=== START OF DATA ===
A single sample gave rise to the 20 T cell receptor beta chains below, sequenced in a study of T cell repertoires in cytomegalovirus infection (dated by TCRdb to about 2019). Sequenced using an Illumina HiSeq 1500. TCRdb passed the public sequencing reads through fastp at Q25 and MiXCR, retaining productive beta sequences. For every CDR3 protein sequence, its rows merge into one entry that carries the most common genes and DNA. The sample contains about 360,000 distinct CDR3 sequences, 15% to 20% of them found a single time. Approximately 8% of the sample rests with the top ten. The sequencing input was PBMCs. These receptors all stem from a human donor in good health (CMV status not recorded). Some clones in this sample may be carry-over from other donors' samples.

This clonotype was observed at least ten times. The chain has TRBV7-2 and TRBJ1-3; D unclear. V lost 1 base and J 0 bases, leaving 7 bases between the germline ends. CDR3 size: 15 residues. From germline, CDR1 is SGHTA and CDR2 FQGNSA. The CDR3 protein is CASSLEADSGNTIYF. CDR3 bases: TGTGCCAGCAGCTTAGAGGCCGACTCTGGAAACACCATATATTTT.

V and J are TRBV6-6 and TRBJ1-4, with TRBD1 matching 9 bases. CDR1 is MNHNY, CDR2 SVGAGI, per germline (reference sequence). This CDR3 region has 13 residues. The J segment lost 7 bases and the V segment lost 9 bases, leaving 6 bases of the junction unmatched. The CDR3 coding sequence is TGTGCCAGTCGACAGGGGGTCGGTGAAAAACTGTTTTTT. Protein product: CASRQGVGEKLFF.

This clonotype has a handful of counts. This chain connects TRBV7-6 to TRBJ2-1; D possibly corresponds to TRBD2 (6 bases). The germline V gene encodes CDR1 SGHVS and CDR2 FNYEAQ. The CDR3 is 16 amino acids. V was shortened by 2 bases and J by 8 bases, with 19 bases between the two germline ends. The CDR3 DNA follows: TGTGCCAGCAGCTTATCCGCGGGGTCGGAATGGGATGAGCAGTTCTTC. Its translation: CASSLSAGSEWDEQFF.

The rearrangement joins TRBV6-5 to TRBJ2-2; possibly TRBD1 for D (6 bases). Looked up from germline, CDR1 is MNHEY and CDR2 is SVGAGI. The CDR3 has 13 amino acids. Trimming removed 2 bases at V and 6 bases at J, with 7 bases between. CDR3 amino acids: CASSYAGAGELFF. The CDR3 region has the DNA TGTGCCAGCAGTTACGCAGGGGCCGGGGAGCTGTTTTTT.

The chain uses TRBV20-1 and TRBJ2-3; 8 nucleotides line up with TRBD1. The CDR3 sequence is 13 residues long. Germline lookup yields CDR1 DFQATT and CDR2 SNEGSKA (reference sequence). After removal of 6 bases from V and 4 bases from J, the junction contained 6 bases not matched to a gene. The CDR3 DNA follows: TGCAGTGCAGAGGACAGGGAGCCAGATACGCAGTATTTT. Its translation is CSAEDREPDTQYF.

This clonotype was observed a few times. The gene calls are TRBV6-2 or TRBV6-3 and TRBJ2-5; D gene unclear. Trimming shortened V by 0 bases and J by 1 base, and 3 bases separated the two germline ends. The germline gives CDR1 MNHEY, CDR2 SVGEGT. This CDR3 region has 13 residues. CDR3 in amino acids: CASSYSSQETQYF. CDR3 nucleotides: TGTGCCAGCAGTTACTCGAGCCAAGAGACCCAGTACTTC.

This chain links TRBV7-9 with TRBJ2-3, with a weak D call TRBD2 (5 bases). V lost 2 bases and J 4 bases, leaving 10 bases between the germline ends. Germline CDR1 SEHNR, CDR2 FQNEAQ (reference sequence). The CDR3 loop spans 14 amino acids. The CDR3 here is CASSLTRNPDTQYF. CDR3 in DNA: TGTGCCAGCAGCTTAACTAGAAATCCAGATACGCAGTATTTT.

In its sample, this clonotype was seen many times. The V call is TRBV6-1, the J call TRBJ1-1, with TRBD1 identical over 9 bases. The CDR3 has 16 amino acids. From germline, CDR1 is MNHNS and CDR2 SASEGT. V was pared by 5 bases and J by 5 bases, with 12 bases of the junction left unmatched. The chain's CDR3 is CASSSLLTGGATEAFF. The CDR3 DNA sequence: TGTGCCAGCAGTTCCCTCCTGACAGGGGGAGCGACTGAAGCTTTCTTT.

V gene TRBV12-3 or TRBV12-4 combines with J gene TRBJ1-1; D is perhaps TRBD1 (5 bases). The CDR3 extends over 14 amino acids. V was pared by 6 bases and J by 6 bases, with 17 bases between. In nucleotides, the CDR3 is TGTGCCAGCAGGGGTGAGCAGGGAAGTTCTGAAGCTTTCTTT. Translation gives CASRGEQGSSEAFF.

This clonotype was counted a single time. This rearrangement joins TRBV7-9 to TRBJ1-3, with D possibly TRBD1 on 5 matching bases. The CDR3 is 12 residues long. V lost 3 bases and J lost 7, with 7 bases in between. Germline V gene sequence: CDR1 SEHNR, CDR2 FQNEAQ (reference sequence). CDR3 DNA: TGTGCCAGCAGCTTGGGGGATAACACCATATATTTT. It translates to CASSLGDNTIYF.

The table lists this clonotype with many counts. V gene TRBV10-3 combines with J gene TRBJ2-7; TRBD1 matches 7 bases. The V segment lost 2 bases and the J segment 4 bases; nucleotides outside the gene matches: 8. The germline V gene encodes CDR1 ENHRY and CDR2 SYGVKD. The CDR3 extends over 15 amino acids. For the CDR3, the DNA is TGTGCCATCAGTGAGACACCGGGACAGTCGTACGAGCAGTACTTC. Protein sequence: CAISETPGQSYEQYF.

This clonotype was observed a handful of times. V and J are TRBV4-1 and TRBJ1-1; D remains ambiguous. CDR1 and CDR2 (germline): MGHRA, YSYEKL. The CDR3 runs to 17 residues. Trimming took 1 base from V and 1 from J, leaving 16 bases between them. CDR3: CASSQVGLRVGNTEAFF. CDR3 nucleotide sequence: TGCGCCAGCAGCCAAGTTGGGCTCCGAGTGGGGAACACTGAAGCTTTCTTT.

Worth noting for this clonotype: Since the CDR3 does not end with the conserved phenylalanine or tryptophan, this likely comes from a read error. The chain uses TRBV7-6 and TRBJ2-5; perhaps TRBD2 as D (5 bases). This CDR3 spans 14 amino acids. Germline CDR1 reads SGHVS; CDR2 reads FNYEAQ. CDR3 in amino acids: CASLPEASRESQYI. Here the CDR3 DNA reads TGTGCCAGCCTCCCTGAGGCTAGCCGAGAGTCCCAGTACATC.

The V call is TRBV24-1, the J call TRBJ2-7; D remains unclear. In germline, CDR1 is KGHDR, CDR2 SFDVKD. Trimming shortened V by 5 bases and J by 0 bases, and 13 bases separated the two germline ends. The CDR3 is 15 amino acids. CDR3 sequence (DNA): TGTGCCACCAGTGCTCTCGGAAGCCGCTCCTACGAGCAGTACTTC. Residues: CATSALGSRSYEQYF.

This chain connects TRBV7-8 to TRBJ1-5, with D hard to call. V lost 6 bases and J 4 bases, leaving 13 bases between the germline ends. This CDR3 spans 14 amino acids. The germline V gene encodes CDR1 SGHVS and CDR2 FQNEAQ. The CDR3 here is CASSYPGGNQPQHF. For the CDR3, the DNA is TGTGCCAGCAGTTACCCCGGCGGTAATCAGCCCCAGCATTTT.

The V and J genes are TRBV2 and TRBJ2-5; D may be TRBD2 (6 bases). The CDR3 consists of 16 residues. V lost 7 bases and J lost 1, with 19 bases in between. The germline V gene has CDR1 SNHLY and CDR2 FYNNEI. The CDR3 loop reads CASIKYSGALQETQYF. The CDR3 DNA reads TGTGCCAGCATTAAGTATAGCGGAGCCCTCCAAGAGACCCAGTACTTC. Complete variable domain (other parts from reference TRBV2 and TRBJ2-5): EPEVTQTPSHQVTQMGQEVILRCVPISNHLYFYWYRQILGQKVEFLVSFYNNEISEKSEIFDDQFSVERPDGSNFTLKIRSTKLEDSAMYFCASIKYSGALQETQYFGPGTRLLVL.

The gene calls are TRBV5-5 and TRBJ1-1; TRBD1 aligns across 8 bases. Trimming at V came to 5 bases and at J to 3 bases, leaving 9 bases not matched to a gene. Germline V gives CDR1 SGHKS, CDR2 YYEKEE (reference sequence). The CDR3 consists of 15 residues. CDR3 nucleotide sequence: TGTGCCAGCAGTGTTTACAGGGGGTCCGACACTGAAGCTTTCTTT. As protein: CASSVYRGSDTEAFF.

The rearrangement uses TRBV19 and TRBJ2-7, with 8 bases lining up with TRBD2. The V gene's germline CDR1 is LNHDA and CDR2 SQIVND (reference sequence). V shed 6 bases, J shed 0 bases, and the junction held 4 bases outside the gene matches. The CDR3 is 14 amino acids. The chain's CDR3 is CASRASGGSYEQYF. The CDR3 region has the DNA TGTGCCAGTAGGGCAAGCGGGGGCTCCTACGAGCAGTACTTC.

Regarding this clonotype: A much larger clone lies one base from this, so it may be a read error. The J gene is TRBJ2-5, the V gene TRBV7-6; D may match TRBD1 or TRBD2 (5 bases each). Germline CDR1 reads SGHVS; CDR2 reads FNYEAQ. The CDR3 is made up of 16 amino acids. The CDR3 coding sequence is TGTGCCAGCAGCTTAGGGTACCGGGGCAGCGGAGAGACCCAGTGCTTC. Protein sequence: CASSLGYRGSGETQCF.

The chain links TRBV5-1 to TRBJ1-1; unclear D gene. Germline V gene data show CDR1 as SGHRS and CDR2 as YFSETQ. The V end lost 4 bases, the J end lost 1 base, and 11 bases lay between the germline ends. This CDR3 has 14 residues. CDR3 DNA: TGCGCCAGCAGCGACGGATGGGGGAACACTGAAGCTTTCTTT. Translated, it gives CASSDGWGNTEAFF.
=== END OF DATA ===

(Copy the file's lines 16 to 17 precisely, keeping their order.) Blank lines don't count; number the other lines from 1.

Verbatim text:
This chain connects TRBV7-8 to TRBJ1-5, with D hard to call. V lost 6 bases and J 4 bases, leaving 13 bases between the germline ends. This CDR3 spans 14 amino acids. The germline V gene encodes CDR1 SGHVS and CDR2 FQNEAQ. The CDR3 here is CASSYPGGNQPQHF. For the CDR3, the DNA is TGTGCCAGCAGTTACCCCGGCGGTAATCAGCCCCAGCATTTT.

The V and J genes are TRBV2 and TRBJ2-5; D may be TRBD2 (6 bases). The CDR3 consists of 16 residues. V lost 7 bases and J lost 1, with 19 bases in between. The germline V gene has CDR1 SNHLY and CDR2 FYNNEI. The CDR3 loop reads CASIKYSGALQETQYF. The CDR3 DNA reads TGTGCCAGCATTAAGTATAGCGGAGCCCTCCAAGAGACCCAGTACTTC. Complete variable domain (other parts from reference TRBV2 and TRBJ2-5): EPEVTQTPSHQVTQMGQEVILRCVPISNHLYFYWYRQILGQKVEFLVSFYNNEISEKSEIFDDQFSVERPDGSNFTLKIRSTKLEDSAMYFCASIKYSGALQETQYFGPGTRLLVL.